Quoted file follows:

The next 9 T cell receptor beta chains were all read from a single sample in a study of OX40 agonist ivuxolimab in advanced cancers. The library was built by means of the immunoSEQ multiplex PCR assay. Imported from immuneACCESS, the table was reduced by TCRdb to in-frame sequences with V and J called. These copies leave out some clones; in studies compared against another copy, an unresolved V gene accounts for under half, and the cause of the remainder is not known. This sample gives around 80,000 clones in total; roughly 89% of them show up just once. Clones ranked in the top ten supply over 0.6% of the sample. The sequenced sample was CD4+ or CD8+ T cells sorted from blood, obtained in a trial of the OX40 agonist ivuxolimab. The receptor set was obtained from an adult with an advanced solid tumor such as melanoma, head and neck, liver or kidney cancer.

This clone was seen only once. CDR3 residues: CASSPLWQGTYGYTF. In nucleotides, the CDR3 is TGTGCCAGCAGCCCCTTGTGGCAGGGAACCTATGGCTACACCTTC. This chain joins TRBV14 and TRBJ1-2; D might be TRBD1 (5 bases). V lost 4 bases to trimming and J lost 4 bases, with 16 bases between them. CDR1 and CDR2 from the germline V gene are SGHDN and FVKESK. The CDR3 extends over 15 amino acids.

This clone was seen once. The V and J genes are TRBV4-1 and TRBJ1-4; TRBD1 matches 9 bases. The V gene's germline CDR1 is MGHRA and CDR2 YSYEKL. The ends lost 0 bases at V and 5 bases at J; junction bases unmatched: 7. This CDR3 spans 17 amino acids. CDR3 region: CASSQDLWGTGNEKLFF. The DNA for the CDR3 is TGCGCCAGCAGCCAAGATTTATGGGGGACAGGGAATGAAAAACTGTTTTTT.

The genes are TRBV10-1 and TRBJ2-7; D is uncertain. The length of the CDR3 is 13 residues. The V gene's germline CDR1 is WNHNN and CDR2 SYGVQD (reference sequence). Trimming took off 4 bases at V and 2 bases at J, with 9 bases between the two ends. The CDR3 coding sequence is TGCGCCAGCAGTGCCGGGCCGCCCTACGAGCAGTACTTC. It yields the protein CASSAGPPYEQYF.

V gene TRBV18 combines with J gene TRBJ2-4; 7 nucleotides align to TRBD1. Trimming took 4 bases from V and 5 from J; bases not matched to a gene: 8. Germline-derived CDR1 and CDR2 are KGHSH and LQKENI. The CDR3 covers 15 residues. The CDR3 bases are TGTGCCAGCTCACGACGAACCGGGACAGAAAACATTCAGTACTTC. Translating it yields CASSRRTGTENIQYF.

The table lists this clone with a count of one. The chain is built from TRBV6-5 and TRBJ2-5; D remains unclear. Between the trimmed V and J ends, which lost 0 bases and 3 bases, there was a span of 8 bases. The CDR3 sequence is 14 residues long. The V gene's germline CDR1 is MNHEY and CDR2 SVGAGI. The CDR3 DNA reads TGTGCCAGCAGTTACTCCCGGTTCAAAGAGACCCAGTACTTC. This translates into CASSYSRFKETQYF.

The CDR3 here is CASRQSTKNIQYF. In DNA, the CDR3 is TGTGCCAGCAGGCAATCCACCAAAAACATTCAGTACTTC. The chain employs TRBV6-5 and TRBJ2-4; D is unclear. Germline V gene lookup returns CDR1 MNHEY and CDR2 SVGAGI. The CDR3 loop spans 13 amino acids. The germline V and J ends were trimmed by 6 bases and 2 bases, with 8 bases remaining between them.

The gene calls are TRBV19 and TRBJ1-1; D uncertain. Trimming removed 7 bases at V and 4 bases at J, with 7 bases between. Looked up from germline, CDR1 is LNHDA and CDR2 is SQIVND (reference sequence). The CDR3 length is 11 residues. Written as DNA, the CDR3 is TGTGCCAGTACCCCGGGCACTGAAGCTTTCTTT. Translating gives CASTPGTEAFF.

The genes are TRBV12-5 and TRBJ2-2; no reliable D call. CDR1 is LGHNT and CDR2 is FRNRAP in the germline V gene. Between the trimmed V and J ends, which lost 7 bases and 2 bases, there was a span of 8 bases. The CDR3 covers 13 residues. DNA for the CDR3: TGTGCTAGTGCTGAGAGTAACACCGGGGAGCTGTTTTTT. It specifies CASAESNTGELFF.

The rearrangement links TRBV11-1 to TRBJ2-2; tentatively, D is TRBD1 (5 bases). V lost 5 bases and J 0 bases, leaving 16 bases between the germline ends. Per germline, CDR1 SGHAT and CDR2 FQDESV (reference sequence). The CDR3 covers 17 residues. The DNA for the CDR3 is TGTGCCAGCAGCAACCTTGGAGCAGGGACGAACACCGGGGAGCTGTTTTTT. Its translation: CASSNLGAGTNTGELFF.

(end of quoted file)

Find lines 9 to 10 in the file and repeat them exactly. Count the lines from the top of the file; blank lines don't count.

The genes are TRBV12-5 and TRBJ2-2; no reliable D call. CDR1 is LGHNT and CDR2 is FRNRAP in the germline V gene. Between the trimmed V and J ends, which lost 7 bases and 2 bases, there was a span of 8 bases. The CDR3 covers 13 residues. DNA for the CDR3: TGTGCTAGTGCTGAGAGTAACACCGGGGAGCTGTTTTTT. It specifies CASAESNTGELFF.

The rearrangement links TRBV11-1 to TRBJ2-2; tentatively, D is TRBD1 (5 bases). V lost 5 bases and J 0 bases, leaving 16 bases between the germline ends. Per germline, CDR1 SGHAT and CDR2 FQDESV (reference sequence). The CDR3 covers 17 residues. The DNA for the CDR3 is TGTGCCAGCAGCAACCTTGGAGCAGGGACGAACACCGGGGAGCTGTTTTTT. Its translation: CASSNLGAGTNTGELFF.